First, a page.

By Jennifer Viegas, Discovery News
Published Monday, 28 April 2008
Many of Egypt's most famous monuments, such as the Sphinx and Cheops pyramid at Giza, contain hundreds of thousands of marine fossils, according to a new study.
Most of the fossils are intact and preserved in the monument walls, giving clues to how the monuments were built.
The authors suggest the stones that make up the Giza plateau, Fayum and Abydos monuments must have been carved out of natural stone as they reveal what chunks of the sea floor must have looked like over 4000 years ago, when the buildings were erected.
"The observed random emplacement and strictly homogenous distribution of the fossil shells within the whole rock is in harmony with their initial in situ setting in a fluidal sea bottom environment," write Professor Ioannis Liritzis and his colleagues from the University of the Aegean and the University of Athens.
The researchers analysed the mineralogy, as well as the chemical makeup and structure, of small material samples chiselled from the Sphinx Temple; the Osirion Shaft; the Valley Temple; the Cheops, Khefren and Menkaure pyramids at Giza; Osirion at Abydos; the Temple of Seti I at Abydos; and Qasr el-Sagha at Fayum.
X-ray diffraction and radioactivity measurements, which can penetrate solid materials to help illuminate their composition, were carried out.
Granite, sandstone, limestone
The analysis determined the primary building materials were pinky granites, black and white granites, sandstones and various types of limestones.
The latter contained numerous shell fossils of the genus Nummulites, simple marine organisms whose name means 'little coins'.
"[At Cheops alone they constituted] a proportion of up to 40% of the whole building stone rock," the researchers write in the latest issue of the Journal of Cultural Heritage.
Nummulites that lived during the Eocene period around 55.8-33.9 million years ago are most commonly found in Egyptian limestone.
Fossils have also been unearthed at other sites, such as in Turkey and throughout the Mediterranean.
When nummulites are bisected horizontally they appears as a perfect spiral. Since they were common in ancient Egypt, it's believed the shells were used as coins, perhaps explaining their name.
Fossils of their ancient marine relatives - sand dollars, starfish and sea urchins - were also detected in the Egyptian limestone.
Intact fossils throughout the stone
The fossils are largely undamaged and are distributed in a random manner within the stone, in accordance with their typical distribution at sea floors.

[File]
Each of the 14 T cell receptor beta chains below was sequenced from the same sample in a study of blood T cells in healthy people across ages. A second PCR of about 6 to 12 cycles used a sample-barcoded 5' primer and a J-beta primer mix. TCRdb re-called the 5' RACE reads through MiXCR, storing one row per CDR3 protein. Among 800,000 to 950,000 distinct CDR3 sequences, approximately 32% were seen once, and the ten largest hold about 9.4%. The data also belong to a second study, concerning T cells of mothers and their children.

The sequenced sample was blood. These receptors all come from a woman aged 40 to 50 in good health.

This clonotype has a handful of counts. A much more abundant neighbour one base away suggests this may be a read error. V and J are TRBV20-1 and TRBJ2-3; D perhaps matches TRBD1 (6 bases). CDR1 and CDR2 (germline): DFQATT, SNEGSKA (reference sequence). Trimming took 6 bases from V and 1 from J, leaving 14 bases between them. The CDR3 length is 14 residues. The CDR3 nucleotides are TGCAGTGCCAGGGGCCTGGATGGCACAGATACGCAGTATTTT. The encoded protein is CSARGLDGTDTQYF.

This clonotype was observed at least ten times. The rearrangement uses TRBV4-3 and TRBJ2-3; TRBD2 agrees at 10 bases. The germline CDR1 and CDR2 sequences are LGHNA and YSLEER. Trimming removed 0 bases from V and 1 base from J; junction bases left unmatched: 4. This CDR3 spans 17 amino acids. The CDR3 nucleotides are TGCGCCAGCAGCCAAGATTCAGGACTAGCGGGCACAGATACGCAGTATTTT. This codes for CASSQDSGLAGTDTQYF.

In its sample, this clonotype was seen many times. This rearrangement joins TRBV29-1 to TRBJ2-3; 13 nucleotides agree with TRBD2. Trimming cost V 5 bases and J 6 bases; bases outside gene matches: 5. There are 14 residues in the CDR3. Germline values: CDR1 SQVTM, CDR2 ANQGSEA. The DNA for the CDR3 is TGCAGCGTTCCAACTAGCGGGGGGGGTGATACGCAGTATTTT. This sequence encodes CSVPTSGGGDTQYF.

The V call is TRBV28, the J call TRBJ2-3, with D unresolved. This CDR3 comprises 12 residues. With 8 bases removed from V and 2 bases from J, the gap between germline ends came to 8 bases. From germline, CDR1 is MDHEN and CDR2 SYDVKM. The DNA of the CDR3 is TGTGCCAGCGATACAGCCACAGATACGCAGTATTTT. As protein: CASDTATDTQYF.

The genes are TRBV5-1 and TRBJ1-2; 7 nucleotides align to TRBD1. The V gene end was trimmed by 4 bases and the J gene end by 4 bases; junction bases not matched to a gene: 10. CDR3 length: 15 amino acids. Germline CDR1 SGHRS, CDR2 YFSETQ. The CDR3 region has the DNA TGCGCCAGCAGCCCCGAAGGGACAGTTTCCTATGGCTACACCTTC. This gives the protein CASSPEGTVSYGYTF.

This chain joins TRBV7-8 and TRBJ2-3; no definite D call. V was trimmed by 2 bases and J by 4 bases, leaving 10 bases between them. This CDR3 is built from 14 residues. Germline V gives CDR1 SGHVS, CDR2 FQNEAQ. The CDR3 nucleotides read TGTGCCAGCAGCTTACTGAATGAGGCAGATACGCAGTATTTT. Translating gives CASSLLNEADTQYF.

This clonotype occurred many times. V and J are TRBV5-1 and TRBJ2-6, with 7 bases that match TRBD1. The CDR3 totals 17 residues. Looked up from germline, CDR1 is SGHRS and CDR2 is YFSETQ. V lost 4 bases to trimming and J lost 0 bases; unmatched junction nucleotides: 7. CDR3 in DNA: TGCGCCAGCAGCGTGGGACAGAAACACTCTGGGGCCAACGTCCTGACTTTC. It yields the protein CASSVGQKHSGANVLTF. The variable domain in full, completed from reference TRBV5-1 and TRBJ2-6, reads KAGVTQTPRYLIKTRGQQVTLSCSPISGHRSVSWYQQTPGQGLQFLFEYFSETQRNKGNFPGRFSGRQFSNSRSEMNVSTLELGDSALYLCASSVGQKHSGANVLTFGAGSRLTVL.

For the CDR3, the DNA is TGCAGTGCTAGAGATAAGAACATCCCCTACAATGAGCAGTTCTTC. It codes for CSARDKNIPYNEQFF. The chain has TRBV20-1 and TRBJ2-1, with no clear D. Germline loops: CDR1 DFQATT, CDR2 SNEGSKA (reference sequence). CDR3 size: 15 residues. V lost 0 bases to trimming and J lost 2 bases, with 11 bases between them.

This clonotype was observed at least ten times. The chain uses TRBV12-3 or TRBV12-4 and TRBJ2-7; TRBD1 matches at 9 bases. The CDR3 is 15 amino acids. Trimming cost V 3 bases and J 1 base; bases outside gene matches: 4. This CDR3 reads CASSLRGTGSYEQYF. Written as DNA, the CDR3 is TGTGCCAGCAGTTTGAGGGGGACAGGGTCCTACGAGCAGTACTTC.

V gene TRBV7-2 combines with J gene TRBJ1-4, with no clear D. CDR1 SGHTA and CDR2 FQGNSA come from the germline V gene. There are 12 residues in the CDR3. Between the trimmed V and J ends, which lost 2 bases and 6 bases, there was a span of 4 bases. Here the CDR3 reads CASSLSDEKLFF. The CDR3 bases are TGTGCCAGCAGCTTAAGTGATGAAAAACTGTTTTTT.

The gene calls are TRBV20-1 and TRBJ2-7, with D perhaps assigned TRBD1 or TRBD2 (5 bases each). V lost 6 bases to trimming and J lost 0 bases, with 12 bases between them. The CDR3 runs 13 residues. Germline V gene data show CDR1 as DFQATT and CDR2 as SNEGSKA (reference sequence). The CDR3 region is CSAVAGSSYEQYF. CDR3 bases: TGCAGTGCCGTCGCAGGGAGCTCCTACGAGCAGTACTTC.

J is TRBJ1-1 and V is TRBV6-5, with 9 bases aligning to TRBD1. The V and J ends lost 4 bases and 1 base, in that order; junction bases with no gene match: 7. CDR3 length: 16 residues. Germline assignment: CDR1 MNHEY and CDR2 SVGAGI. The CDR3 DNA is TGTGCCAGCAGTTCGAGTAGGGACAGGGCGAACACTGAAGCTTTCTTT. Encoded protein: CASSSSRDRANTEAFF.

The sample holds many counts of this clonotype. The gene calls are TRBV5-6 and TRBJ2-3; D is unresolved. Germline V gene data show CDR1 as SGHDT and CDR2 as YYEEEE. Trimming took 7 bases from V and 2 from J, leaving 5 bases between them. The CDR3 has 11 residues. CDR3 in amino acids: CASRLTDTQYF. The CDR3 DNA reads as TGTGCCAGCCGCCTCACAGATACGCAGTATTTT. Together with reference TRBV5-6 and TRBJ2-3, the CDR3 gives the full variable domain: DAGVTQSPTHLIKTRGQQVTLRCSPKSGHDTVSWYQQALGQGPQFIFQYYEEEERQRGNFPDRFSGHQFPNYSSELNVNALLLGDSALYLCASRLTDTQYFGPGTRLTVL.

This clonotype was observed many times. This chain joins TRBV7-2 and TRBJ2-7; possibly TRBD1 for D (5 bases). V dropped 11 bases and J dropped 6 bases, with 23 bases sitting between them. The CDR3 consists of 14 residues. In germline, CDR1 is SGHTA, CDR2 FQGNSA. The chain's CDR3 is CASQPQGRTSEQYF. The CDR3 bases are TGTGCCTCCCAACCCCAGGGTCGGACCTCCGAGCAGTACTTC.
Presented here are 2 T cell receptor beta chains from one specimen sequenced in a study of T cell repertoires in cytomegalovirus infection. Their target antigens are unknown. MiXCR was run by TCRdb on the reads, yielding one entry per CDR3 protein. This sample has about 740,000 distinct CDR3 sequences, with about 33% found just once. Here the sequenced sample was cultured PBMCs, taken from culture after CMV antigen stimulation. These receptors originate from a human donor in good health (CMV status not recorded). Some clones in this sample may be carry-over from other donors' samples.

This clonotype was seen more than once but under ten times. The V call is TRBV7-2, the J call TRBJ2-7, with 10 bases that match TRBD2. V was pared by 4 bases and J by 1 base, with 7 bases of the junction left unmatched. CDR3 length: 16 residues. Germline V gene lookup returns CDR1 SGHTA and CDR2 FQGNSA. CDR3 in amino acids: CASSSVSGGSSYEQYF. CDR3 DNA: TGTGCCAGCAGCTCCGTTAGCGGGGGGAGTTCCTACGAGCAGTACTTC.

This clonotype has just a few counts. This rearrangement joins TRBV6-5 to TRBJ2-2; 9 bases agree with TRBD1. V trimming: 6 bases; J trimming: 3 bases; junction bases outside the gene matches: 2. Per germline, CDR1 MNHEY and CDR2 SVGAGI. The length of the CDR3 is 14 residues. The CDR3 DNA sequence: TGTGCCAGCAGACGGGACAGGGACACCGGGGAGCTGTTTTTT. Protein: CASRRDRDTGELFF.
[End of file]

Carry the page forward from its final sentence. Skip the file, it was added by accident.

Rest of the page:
So, Liritzis and his team argue that the large building stones used to construct the monuments must have been carved out of natural stone instead of cast in moulds.
To further their argument, the scientists say the x-ray patterns detect no presence of lime, which would be expected along with the salt natron, which would indicate cast materials.
They also point out there are no references of moulds, buckets or other casting tools in early Egyptian paintings, sculptures or texts.
Carved or cast?
Joseph Davidovits, professor and director of France's Geopolymer Institute, formulated the theory that natural limestone was cast like concrete to build the pyramids.
Davidovits says that Liritzis and his team "should have taken into account the scientific analysis" he and other researchers conducted before backing the carved-not-cast hypothesis.
Robert Temple, co-director of the Project for Historical Dating and a visiting research fellow at universities in the US, Egypt and Greece, has also studied Egypt's monuments.
He agrees with Davidovits about the casting.
"There is no evidence known that suggests the ancient Egyptians had cranes," he says. "Without cranes, it is difficult to imagine how they could have lifted giant stones, some as heavy as 200 tonnes."
Temple, however, agrees about the importance of the fossils.
"Egyptian pyramid blocks of limestone tend to contain fossil shells and nummulites, often huge quantities of them, many of them intact, and many of them of surprisingly large size," he says.
"Frankly, not many people pay attention to the shells, which I have always thought was a shame. 'Seashells in the desert' - a good story."
Source: ABC Science
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